- cp -r lab0 /classes/cs124/homework/zz9999 -- where you should type your own user name instead of zz9999; copies your lab0 directory into your homework directory. The command cp is used to copy files. The "-r" in the command is a "command option" for the cp command; it means to copy an entire directory, including its contents. Since the directory /classes/homework/zz9999 already exists, a copy of lab0 is placed inside that directory.
- ls /classes/cs124/homework/zz9999 -- again typing your user name instead of zz9999; shows you the content of the directory /classes/homework/zz9999. You should see lab0 listed. There should be a text file inside the lab0 folder. See if you can figure out how to check that it's there!
In future labs, you will create lab directories and submit them for grading in much the same way.
If you finish all of this before the class period ends, feel free to explore some of the programs in the application menu. One thing that you might do is start up the Firefox web browser and add the course web page, http://math.hws.edu/eck/cs124, to the Bookmarks.
Working Outside of Lab
This section is for your future reference. You will need to do a lot of programming work outside of lab. You have many options for working on Java programs on your own. Here are some things that you can try.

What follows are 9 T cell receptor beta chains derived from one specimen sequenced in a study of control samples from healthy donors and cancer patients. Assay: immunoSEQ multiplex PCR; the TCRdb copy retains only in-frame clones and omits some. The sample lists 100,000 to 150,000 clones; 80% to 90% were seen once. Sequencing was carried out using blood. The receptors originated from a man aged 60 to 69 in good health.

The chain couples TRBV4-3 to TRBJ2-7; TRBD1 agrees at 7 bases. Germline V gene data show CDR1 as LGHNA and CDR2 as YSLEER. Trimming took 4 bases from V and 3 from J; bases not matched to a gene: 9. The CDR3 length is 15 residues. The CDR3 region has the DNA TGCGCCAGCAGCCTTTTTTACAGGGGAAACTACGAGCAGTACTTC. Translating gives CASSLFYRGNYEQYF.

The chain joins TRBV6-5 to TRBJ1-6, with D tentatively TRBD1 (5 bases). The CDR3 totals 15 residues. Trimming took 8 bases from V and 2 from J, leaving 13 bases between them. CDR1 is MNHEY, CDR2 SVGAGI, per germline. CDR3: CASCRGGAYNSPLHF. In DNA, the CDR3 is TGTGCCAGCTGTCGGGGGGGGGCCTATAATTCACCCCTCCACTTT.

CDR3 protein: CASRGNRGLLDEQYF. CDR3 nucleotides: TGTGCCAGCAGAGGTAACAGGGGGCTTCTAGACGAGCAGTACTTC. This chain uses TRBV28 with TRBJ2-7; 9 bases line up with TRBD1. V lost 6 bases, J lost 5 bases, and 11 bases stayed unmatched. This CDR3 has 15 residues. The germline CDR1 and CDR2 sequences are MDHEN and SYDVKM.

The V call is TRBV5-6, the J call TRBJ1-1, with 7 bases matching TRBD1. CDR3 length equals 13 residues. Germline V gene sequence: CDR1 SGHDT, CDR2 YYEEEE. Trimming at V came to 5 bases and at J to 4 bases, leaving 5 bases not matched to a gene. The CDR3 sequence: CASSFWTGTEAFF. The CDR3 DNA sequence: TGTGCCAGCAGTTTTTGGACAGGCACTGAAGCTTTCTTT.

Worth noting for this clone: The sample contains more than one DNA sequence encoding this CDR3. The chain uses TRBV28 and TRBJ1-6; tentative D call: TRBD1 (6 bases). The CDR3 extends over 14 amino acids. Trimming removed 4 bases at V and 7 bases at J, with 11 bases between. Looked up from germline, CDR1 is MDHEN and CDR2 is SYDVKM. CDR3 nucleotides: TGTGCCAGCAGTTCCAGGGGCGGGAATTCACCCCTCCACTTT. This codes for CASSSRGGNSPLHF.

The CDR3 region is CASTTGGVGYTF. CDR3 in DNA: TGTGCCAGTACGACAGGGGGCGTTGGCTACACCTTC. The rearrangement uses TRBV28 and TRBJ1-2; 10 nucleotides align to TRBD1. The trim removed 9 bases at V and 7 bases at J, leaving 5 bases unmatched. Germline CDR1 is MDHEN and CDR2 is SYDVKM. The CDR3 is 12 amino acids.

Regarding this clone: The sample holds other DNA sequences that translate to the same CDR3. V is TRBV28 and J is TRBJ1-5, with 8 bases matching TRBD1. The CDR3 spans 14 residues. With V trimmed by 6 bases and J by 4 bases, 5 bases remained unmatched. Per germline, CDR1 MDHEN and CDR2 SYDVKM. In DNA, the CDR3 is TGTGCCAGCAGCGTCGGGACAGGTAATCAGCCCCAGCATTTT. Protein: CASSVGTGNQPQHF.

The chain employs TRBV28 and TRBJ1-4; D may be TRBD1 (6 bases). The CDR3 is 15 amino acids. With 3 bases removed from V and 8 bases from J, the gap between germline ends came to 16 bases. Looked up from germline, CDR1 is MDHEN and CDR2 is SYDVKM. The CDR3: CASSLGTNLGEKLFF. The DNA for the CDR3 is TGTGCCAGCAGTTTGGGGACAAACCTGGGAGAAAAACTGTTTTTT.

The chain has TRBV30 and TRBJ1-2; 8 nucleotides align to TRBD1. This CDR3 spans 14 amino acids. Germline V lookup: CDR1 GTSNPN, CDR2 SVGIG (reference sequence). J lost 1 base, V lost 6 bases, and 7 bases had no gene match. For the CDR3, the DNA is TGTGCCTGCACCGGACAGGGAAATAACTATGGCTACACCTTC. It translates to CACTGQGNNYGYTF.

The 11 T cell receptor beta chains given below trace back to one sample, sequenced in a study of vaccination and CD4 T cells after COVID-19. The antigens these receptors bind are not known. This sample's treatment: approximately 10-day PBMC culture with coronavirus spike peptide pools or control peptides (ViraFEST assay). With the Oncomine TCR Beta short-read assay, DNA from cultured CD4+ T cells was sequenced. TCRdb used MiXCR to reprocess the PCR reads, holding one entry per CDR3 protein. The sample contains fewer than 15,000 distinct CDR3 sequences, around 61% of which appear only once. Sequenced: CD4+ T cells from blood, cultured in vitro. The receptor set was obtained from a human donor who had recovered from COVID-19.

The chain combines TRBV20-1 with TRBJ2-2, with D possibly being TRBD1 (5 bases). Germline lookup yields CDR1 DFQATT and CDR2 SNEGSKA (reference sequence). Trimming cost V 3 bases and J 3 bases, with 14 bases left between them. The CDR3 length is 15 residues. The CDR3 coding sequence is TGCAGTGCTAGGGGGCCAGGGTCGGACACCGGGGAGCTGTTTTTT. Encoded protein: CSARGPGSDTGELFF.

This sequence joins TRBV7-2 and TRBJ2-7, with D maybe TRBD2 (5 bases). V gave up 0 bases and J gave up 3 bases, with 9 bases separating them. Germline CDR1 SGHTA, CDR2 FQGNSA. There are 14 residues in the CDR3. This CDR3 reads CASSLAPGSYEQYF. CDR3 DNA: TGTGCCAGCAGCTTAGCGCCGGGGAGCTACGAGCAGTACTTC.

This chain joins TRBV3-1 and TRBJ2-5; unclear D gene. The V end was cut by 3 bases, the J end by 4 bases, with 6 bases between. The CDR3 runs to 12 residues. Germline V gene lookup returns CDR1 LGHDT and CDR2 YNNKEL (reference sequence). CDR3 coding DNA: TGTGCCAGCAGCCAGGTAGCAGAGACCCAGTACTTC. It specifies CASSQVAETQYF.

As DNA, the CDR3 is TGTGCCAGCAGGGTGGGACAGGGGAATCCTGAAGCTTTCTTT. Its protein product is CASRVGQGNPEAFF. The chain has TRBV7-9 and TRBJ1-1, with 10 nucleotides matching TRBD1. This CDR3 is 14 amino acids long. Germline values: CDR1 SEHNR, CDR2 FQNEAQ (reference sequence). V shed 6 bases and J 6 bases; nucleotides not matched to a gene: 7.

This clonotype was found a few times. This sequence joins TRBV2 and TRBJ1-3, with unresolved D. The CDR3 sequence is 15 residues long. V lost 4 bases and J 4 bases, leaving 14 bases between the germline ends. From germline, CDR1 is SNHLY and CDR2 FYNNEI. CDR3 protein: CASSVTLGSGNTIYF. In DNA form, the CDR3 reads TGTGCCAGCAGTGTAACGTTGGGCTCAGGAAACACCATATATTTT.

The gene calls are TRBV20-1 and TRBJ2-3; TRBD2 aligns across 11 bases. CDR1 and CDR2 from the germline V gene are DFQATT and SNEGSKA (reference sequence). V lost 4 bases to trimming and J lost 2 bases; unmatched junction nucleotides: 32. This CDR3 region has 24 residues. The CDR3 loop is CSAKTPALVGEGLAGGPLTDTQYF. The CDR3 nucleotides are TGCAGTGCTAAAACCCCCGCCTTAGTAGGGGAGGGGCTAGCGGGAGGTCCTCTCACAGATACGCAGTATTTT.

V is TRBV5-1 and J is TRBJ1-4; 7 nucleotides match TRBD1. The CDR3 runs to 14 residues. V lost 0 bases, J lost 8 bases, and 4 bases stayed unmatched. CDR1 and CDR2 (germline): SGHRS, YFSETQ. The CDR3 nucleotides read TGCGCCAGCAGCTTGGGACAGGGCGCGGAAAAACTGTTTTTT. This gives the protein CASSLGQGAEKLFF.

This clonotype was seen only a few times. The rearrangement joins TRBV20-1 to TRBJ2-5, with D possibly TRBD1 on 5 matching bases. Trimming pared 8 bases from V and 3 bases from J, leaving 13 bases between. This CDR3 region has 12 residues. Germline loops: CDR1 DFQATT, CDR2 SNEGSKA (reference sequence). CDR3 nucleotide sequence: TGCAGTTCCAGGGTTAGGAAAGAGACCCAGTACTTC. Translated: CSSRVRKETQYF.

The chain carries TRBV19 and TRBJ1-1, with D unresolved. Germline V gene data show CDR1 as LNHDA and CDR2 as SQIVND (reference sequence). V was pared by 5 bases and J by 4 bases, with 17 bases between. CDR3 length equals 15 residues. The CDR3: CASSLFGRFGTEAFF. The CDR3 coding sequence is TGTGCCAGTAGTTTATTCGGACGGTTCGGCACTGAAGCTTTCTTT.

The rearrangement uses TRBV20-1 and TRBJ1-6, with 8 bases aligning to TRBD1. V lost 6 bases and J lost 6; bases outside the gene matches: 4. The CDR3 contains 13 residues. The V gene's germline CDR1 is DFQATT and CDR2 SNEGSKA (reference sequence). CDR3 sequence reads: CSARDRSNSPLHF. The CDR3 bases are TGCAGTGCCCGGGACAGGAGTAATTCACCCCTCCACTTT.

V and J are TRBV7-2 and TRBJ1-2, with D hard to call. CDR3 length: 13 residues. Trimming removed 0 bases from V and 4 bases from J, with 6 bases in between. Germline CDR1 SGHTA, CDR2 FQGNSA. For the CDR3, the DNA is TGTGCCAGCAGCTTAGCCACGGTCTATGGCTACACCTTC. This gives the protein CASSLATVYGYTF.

- You can work on the computers in the Math/CS lab, Lansing 310. These computers are always running Linux and do not have to be rebooted; otherwise, they work the same as the computers in the Gulick 208 lab. Furthermore, there will be computer science TAs in Lansing 310 every Sunday through Thrusday, 7:00 to 10:00 PM.
- You can usually work in Gulick 208 in the evening and on weekends, when it is not being used for classes.
- You can write, compile, and run Java programs on your own computer, if the JDK (Java Development Kit) has been installed. If you work on your own computer, you will need to copy your work onto the Math/CS Department's file server. One way to do that is with a program that supports "sftp"; see http://math.hws.edu/about_linux/sftp.html.
- If your computer uses Mac OS or Linux, you can use ssh to connect to the Math/CS lab computers and work on them remotely. See http://math.hws.edu/about_linux/ssh.html for information.
- You can log onto one of the Mac OS computers in the library or in a computer lab (using your Windows/email password), and then use ssh to work remotely on one of the lab computers.
- You can use VNC on your own computer to work remotely on Math/CS computers. See http://math.hws.edu/about_linux/vnc.html for details. However, VNC can be slow and buggy. It is really not a great way to connect.